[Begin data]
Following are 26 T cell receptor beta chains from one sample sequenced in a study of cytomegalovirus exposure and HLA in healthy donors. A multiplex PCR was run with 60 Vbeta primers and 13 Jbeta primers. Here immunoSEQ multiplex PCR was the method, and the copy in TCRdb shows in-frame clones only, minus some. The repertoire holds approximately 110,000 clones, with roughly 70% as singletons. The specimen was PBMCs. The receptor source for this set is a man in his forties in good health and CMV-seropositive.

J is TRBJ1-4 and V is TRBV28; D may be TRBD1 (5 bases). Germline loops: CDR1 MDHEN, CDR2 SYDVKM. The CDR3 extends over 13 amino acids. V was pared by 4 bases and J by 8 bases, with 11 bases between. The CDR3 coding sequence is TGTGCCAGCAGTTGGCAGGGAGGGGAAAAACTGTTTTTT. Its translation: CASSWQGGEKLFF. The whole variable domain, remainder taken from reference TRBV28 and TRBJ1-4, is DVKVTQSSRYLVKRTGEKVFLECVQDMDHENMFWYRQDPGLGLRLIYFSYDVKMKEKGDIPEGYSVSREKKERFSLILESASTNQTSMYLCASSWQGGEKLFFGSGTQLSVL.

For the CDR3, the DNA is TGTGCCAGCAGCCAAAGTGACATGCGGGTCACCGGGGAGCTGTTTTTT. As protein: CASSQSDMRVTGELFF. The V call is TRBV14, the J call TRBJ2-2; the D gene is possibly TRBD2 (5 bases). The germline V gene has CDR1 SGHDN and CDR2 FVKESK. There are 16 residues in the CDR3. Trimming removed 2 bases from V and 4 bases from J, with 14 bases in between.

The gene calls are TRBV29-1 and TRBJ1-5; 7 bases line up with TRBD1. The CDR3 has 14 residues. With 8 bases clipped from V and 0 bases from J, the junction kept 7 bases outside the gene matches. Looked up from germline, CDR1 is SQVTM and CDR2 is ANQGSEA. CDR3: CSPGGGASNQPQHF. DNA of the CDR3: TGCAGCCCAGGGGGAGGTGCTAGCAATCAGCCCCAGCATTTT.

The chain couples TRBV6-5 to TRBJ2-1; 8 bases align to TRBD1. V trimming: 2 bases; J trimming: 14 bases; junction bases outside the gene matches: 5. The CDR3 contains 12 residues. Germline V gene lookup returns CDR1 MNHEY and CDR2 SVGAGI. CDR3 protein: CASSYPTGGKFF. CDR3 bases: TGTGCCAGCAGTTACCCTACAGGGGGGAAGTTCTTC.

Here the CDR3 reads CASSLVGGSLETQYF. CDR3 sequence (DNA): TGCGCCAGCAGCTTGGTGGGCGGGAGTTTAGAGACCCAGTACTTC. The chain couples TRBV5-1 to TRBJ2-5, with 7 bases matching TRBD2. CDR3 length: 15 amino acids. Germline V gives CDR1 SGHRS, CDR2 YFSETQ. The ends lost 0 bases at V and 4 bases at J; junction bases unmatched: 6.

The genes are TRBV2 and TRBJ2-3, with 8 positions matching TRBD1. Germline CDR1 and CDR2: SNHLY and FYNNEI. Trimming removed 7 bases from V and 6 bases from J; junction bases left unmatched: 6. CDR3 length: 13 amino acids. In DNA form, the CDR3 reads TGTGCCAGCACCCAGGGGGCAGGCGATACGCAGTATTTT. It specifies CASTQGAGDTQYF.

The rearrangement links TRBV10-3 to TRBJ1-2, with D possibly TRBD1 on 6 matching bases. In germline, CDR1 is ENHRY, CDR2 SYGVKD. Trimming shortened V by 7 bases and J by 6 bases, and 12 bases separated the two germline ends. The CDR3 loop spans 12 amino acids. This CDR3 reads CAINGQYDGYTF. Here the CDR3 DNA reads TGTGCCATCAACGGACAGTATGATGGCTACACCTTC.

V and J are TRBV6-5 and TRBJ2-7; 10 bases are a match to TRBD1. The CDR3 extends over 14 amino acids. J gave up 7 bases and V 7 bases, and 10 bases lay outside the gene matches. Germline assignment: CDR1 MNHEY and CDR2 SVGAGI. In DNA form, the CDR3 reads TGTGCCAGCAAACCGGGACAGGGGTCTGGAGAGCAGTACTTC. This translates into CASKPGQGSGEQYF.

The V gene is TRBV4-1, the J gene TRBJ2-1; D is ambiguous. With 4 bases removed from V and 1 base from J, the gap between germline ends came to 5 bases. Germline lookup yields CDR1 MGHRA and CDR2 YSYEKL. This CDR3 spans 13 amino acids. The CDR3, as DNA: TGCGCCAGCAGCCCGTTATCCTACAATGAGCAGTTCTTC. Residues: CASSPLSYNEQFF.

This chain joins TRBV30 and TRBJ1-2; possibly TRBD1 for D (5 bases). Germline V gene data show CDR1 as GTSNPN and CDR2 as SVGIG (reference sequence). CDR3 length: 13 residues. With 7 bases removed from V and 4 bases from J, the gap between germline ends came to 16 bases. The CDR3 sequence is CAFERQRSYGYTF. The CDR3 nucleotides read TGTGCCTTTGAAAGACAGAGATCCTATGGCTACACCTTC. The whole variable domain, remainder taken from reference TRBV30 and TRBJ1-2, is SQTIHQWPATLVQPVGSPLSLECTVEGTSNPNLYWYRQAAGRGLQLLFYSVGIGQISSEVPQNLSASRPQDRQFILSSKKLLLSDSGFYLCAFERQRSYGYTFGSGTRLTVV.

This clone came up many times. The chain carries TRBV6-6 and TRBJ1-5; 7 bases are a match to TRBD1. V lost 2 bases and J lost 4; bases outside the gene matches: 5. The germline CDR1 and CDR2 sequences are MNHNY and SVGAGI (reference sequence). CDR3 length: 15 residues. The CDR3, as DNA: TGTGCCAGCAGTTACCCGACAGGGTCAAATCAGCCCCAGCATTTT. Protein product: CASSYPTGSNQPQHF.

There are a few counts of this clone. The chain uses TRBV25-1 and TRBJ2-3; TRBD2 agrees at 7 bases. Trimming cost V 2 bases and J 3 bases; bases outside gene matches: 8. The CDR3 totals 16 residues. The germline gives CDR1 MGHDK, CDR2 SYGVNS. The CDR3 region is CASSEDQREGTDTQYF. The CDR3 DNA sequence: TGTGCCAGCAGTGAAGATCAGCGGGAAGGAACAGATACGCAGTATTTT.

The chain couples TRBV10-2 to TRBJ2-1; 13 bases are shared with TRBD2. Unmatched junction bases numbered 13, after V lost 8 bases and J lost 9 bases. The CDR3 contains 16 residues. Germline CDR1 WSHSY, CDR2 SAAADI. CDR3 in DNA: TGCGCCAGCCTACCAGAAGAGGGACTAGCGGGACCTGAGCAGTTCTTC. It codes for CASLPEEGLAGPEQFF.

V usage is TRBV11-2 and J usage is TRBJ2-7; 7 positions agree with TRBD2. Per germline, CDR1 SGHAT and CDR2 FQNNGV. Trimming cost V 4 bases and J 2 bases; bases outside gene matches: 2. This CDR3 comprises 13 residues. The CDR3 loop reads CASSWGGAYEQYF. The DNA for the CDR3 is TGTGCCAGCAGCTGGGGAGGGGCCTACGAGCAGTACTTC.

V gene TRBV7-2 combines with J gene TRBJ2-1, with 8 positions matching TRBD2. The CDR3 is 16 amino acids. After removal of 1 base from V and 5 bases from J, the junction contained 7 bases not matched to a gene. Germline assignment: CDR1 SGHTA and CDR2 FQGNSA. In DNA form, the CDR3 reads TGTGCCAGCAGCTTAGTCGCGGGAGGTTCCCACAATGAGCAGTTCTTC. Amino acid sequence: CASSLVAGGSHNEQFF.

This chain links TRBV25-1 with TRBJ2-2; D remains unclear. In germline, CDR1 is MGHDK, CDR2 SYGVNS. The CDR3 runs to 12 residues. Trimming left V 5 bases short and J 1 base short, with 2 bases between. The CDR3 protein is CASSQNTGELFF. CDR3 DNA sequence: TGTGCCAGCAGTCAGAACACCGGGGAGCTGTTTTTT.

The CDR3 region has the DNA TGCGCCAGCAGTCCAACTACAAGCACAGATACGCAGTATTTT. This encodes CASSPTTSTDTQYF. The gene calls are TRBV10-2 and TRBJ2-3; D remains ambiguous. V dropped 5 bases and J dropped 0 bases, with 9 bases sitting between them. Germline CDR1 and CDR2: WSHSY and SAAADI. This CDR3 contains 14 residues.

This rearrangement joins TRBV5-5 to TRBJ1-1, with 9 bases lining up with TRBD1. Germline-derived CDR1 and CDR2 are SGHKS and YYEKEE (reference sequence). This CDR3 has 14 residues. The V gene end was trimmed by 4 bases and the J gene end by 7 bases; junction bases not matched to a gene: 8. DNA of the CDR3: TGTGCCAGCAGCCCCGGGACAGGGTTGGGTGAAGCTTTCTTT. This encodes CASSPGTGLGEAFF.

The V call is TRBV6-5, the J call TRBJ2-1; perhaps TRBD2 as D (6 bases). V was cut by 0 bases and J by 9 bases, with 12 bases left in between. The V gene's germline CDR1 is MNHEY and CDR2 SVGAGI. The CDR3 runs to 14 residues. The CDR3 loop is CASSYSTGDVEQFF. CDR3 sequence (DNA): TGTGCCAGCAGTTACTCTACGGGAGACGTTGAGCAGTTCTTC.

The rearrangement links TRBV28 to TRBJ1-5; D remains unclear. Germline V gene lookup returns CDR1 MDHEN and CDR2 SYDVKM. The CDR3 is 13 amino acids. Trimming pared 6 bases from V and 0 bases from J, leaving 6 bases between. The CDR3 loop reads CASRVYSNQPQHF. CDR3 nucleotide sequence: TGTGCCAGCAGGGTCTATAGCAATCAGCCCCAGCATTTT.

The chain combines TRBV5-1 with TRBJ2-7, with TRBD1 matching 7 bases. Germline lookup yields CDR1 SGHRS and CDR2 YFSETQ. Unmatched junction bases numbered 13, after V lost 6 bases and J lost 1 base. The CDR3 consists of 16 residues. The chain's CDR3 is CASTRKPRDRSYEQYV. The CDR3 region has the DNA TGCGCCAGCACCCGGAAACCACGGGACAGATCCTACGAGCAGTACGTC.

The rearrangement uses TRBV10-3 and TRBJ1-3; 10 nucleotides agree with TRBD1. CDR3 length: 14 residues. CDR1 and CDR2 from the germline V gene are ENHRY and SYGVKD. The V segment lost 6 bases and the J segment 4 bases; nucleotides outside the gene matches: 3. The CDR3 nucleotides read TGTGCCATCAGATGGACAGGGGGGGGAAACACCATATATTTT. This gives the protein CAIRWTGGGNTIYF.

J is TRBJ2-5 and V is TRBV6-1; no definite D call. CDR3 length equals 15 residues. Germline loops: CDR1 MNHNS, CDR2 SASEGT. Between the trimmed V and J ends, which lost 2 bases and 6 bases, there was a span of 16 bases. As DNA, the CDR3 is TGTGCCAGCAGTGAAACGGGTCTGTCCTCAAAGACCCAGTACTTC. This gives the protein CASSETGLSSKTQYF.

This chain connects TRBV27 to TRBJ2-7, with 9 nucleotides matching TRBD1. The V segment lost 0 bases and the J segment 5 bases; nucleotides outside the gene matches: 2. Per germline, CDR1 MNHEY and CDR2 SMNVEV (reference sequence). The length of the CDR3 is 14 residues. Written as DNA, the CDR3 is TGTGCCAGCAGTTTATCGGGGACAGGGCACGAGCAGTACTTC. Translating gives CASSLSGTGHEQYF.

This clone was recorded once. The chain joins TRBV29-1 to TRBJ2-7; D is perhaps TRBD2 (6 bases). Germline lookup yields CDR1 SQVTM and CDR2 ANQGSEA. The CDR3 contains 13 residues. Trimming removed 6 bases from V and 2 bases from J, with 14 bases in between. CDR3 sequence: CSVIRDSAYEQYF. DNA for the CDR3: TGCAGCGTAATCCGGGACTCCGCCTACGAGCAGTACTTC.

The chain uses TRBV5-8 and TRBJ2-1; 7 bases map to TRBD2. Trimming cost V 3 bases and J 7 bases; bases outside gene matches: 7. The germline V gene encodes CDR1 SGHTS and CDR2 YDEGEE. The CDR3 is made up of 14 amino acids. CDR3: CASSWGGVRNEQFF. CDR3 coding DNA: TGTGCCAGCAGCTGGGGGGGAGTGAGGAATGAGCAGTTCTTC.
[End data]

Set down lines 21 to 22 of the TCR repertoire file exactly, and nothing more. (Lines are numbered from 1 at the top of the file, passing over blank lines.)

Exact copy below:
The rearrangement links TRBV28 to TRBJ1-5; D remains unclear. Germline V gene lookup returns CDR1 MDHEN and CDR2 SYDVKM. The CDR3 is 13 amino acids. Trimming pared 6 bases from V and 0 bases from J, leaving 6 bases between. The CDR3 loop reads CASRVYSNQPQHF. CDR3 nucleotide sequence: TGTGCCAGCAGGGTCTATAGCAATCAGCCCCAGCATTTT.

The chain combines TRBV5-1 with TRBJ2-7, with TRBD1 matching 7 bases. Germline lookup yields CDR1 SGHRS and CDR2 YFSETQ. Unmatched junction bases numbered 13, after V lost 6 bases and J lost 1 base. The CDR3 consists of 16 residues. The chain's CDR3 is CASTRKPRDRSYEQYV. The CDR3 region has the DNA TGCGCCAGCACCCGGAAACCACGGGACAGATCCTACGAGCAGTACGTC.